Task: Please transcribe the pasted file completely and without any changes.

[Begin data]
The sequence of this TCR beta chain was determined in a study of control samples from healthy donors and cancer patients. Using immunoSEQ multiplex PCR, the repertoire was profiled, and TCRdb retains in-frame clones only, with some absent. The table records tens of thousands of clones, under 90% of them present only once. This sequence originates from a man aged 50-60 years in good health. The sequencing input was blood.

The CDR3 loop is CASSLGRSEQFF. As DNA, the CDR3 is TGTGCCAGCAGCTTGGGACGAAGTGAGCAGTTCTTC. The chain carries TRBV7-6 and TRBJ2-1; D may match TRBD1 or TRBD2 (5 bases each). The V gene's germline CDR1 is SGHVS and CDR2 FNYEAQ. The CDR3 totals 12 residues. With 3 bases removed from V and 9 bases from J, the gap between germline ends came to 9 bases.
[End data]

The sequence of this TCR beta chain was determined in a study of control samples from healthy donors and cancer patients. Using immunoSEQ multiplex PCR, the repertoire was profiled, and TCRdb retains in-frame clones only, with some absent. The table records tens of thousands of clones, under 90% of them present only once. This sequence originates from a man aged 50-60 years in good health. The sequencing input was blood.

The CDR3 loop is CASSLGRSEQFF. As DNA, the CDR3 is TGTGCCAGCAGCTTGGGACGAAGTGAGCAGTTCTTC. The chain carries TRBV7-6 and TRBJ2-1; D may match TRBD1 or TRBD2 (5 bases each). The V gene's germline CDR1 is SGHVS and CDR2 FNYEAQ. The CDR3 totals 12 residues. With 3 bases removed from V and 9 bases from J, the gap between germline ends came to 9 bases.